Raffle boxes have a special clean-up priority that's higher than most items' priority. They're designed to have a 60-minute "safe window" where it would take an awful lot of valuable dropped items on the ground before they were in danger of being wiped out. But after 60 minutes, they're in danger of being... garbage-collected, so to speak. And I can't really increase that window safely, or people would be able to grief others by dropping tons of raffle boxes!
Other kinds of deployables, like cheese casks, for instance, don't have this problem because if they're removed from the world, they respawn themselves when you get near. But that doesn't work here, since you kind of need the raffle box to exist in the world even when you aren't around.
The low population is why I haven't done anything else with rafflers. They're basically on the back-burner for now -- although I definitely appreciate people testing them! But I don't think any big changes are a good time investment until the population is larger. The priority system I've described isn't set in stone, but without lots of players using raffle boxes, it's hard to see what kind of usage patterns should be supported. Although if you have ideas, I'm all ears!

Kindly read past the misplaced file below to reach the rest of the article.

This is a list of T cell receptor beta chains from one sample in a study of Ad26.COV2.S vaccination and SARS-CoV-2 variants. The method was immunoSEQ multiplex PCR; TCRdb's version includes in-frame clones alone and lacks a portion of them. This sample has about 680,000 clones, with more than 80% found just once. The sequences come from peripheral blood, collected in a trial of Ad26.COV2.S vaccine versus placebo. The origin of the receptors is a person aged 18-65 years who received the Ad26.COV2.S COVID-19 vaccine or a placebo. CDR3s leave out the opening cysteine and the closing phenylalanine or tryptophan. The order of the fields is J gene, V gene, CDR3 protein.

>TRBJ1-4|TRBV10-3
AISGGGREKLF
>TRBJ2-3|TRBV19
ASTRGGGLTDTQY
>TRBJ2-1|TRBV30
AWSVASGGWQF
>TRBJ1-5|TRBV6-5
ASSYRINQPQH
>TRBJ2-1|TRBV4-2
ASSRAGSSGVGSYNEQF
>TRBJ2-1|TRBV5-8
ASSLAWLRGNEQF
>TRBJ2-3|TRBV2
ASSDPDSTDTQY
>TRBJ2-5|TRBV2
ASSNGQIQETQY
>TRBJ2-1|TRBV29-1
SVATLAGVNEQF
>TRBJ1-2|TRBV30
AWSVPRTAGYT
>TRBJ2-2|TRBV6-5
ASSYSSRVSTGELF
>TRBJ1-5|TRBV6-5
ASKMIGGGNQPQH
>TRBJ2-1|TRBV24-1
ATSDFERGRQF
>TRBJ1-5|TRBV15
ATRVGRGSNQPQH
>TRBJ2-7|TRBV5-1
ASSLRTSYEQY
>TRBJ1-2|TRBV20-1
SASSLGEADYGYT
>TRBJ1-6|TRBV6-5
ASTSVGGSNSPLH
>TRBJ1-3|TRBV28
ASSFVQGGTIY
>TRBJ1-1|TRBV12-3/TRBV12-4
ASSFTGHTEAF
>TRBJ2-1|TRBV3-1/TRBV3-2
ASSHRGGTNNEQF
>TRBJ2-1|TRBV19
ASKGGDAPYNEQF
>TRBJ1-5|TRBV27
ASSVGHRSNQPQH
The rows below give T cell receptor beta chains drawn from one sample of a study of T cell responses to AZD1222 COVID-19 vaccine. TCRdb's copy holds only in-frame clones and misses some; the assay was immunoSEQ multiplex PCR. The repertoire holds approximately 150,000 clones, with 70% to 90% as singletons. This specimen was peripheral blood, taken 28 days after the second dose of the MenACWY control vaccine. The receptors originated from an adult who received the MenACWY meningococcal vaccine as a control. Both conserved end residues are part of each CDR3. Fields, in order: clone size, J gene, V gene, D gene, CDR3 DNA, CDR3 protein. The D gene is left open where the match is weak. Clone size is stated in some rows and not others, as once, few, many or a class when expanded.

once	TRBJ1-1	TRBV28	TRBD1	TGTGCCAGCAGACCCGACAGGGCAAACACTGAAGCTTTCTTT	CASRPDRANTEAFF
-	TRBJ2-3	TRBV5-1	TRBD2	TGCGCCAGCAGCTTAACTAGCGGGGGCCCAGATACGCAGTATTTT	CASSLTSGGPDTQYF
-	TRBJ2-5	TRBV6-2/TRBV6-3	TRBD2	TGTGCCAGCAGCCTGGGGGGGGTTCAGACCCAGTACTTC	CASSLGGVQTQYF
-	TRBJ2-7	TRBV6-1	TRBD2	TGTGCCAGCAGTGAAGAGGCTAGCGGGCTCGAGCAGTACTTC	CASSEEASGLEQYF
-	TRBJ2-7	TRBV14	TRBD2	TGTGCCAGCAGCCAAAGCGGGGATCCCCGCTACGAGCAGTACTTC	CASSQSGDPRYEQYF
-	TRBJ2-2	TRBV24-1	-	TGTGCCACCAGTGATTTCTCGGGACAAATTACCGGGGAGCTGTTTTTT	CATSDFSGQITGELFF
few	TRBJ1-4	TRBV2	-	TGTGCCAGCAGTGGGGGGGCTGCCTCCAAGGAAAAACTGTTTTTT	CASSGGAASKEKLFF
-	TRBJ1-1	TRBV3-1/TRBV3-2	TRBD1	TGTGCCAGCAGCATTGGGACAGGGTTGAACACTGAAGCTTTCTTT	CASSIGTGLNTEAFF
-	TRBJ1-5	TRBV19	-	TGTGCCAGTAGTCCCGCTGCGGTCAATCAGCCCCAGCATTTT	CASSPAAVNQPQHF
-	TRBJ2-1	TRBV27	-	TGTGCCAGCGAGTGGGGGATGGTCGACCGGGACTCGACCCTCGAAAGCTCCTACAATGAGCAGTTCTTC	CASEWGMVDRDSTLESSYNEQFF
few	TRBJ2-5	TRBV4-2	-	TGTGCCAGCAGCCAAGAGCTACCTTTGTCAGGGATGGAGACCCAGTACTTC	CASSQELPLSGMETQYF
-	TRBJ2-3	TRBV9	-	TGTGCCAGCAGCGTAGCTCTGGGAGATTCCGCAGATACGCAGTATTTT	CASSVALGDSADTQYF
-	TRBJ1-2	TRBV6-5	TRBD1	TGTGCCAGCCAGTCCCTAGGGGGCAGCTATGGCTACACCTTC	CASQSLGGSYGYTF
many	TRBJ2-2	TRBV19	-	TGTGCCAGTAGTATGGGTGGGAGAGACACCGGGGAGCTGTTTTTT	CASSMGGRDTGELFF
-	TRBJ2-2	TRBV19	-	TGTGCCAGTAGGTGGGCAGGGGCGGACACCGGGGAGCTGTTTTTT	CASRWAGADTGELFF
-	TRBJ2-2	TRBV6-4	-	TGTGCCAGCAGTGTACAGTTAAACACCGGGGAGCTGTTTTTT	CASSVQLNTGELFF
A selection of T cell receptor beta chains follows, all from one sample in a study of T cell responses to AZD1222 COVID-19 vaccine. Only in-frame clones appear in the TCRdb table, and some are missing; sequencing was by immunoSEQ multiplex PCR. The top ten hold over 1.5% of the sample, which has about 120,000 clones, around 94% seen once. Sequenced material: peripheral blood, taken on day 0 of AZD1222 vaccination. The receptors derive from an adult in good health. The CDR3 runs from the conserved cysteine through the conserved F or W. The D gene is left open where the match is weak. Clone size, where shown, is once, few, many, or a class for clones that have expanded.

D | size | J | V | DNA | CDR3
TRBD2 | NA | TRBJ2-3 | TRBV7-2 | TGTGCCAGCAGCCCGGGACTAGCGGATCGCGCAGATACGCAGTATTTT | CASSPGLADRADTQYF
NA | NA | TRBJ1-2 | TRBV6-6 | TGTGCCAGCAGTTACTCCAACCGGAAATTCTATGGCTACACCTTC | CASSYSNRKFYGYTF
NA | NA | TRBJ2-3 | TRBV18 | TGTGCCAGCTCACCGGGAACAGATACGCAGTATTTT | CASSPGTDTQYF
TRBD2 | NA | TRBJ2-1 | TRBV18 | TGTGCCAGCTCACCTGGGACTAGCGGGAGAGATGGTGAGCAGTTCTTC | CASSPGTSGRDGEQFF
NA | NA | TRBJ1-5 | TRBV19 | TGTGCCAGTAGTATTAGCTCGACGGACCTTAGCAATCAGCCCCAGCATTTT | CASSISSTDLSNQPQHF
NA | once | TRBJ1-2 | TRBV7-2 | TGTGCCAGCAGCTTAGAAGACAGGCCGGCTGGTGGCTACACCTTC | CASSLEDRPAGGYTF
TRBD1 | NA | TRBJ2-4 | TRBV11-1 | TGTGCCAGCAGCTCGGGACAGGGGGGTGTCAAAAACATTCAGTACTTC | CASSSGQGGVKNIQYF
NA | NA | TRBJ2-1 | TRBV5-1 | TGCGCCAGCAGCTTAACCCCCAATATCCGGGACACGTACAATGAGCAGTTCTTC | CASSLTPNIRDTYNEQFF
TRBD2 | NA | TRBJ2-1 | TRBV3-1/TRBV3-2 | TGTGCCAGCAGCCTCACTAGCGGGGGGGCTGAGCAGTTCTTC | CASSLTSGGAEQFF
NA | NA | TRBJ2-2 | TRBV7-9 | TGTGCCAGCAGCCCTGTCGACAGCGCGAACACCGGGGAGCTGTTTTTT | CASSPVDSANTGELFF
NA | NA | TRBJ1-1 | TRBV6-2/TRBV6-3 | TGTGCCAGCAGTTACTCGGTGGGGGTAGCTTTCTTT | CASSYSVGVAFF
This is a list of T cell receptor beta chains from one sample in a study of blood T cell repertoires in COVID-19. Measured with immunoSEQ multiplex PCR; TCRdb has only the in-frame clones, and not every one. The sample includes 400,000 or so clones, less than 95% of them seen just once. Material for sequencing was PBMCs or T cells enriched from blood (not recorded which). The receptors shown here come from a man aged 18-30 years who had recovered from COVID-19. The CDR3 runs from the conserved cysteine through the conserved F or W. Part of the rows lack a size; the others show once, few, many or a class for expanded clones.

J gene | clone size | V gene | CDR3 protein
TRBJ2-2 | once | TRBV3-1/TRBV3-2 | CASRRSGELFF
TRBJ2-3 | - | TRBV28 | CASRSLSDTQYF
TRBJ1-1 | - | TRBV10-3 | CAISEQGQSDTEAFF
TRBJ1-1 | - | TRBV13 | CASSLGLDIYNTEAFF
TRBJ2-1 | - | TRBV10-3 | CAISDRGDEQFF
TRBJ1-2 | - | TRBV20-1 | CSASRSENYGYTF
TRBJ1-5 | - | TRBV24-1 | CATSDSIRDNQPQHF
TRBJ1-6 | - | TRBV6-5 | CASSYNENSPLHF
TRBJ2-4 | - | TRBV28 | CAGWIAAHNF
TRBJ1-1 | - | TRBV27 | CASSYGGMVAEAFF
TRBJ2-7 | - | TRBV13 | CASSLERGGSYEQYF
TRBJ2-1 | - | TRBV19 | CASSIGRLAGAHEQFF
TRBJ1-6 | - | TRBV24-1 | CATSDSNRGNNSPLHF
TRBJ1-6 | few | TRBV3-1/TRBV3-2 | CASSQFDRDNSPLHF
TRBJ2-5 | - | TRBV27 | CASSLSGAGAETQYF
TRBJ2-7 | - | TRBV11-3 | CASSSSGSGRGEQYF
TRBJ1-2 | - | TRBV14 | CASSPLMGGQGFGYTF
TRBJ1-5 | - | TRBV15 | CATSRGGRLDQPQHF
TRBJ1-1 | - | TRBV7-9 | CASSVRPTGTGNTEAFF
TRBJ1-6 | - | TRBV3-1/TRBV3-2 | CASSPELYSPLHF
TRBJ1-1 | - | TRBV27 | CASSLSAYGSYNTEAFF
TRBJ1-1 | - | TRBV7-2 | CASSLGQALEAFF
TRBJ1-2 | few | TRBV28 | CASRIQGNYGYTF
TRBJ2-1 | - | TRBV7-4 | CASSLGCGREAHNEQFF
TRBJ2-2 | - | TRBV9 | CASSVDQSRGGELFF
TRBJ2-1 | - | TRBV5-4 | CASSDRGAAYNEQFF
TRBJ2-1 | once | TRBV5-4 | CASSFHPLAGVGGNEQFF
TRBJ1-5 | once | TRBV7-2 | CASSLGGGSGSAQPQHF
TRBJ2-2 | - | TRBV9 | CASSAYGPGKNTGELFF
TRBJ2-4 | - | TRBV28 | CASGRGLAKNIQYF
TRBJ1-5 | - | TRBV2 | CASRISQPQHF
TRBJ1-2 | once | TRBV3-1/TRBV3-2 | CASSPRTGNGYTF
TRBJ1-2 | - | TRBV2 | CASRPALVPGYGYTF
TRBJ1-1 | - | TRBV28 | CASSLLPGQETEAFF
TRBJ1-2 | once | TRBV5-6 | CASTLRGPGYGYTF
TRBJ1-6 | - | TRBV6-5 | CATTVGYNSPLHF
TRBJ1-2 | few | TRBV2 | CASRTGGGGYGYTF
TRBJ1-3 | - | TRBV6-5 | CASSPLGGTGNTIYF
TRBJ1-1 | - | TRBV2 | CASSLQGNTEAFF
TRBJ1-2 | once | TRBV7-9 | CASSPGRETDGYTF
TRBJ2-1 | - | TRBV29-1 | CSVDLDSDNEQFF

Death Penalty

I want people to feel free to explore how the game works, so I don't want to penalize them for dying while experimenting. Bosses have their own death penalty, though, and there's a "hardcore death penalty mode" which you can enable, which makes you lose items on death until you return to your corpse, and I hope to make that a reasonably appealing experience for players looking for a bigger challenge.

Questing and Factions

It's an MMO about exploring and finding stuff, and in general I want to let players "explore by doing." Having seriously punitive consequences to NPC decisions aren't very compatible with that. It makes people less excited to try stuff out if there's a "wrong" way to do something.
So while there ARE and will be more cases where you need to decide what you're doing very carefully because there are hard choices to make, those decision points are rare.